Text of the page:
ways he can get around it.

Senator SHORT - I fully accept that and I am explaining

why the matter is urgent. The matter has become even more

urgent in the last 24 hours because the Treasurer has

adamantly refused to present the Government's revenue

forecasts for the next three years. We know the Government

will be forced to impose significant tax increases. The

Treasurer admitted in his Budget statement on Tuesday that

there will be tax increases, but he refused to outline the

details. The Treasury has said that a range of taxes will have

to be increased. It specifically mentions withholding tax on

interest, increased fringe benefits tax and the changes to the

prescribed payments system.

I will be seeking the support of the Senate to debate the

impact of these measures because the Keating Government's

proposals on withholding tax alone will tax every person who

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receives interest on their savings - every pensioner, every

retiree, every child starting their savings, every business

and every family. That measure could be a $2 billion tax on

savings.

Australians need also to know what is behind the

prescribed payments system changes. Is it yet another attack

on contractors? The proposal for yet another increase in the

fringe benefits tax - ~

Senator Tate - Mr President, I raise a further point of

order. Senator Short preceded this particular contribution by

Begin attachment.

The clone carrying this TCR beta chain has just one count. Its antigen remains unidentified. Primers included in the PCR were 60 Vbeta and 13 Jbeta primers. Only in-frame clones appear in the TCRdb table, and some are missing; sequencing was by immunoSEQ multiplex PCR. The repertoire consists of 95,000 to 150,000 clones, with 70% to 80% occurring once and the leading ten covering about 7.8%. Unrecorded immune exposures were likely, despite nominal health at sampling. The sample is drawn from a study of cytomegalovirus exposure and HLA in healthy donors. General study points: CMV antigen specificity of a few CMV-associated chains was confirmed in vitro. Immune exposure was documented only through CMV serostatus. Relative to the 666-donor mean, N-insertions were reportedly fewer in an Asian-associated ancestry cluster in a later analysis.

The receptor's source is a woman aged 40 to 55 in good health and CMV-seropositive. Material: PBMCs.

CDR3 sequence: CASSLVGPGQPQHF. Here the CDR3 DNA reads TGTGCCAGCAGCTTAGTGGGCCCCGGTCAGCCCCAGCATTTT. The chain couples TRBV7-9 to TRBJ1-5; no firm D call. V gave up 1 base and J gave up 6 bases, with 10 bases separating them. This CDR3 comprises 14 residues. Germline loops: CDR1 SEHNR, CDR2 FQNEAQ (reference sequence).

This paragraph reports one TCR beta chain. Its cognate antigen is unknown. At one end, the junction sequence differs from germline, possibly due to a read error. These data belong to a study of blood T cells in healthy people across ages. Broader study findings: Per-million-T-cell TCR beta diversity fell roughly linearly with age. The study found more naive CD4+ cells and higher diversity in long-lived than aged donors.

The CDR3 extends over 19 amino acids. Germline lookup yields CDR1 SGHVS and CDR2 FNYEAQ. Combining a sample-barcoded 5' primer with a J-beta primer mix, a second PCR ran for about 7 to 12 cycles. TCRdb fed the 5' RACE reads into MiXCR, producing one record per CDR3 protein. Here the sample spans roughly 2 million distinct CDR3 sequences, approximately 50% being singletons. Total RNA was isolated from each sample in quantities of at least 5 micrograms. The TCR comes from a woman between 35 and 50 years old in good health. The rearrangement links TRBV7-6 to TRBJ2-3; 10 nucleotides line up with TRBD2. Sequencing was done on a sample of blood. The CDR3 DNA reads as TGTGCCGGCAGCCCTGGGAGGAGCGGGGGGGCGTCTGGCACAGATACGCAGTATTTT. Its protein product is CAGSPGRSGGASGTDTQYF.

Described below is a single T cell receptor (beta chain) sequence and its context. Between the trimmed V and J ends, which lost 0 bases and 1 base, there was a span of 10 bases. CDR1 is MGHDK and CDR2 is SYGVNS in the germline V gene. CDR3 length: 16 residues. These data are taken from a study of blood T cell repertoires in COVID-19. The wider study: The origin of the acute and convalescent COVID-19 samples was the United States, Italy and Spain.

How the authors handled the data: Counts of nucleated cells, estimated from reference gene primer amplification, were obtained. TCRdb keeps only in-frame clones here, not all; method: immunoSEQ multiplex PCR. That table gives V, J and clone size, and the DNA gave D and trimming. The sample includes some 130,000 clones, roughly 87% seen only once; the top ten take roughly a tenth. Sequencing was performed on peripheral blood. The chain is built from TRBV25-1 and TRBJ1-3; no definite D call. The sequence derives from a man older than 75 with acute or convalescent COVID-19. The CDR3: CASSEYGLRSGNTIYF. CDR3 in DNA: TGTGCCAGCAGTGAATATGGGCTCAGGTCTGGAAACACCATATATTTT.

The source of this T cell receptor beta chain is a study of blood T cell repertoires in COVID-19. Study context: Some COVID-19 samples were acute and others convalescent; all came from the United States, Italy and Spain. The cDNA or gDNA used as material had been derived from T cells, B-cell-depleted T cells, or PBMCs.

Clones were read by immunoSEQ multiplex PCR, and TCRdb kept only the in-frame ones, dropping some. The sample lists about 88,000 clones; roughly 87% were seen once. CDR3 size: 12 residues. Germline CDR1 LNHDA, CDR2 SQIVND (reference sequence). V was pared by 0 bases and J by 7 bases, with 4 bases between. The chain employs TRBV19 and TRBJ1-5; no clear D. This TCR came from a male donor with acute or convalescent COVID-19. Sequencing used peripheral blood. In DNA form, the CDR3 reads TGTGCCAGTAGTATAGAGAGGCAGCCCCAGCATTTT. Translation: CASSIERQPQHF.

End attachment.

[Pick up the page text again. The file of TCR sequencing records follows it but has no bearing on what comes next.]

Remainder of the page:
saying that these are the reasons he would seek the support of

the Senate in relation to the motion he will bring on. That

must be a debating technique.

The PRESIDENT - I think Senator Short is beginning to

debate the notice of motion and I would ask him to conclude as

soon as possible.

«turn 56 follows»

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«#56»

«Senator Short - in continuation»

Senator SHORT - Mr President, I apologise for the length.

But I am not being helped by the constant interjections from

the other side. Let me say again: the matter is very urgent

because, to raise the necessary amounts that the Government

requires, the Government will have to broaden substantially

fringe benefits tax. It will have to include tax exempt

organisations, schools and hospitals, and also it will have

to raise the rate of fringe benefits tax and effectively tax

jobs.

Another possibility is that it will have to tax the

compulsory employer superannuation contributions, and that is

a tax on retirement funds. They are just some of the hidden

taxes buried in the back of the Budget that the Treasurer has

admitted to.

The PRESIDENT - Order! Senator Short, I think you should

conclude, given the amount of time that you have taken.

Senator SHORT - I conclude, if I may, by saying that it

is absolutely clear that the Senate must urgently debate these

proposals. The Government has proposed tax cuts which it

simply cannot deliver. Mr Keating will either have to have a

huge increase in the taxes that he has already admitted to or

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he will have to impose a goods and services tax, but without

the offsetting $13 billion in^tax cuts or the other generous

compensation provided in the coalition's Fightback proposal.

The PRESIDENT - Order1 Senator Short, your answer has

run for 6h minutes.

Senator Faulkner - Mr President, I take a point of order.

Under "standing order 168, could I request that Senator Short

table the document from which he read every word of his

answer.

The PRESIDENT - I call Senator Devereux.

«end answer»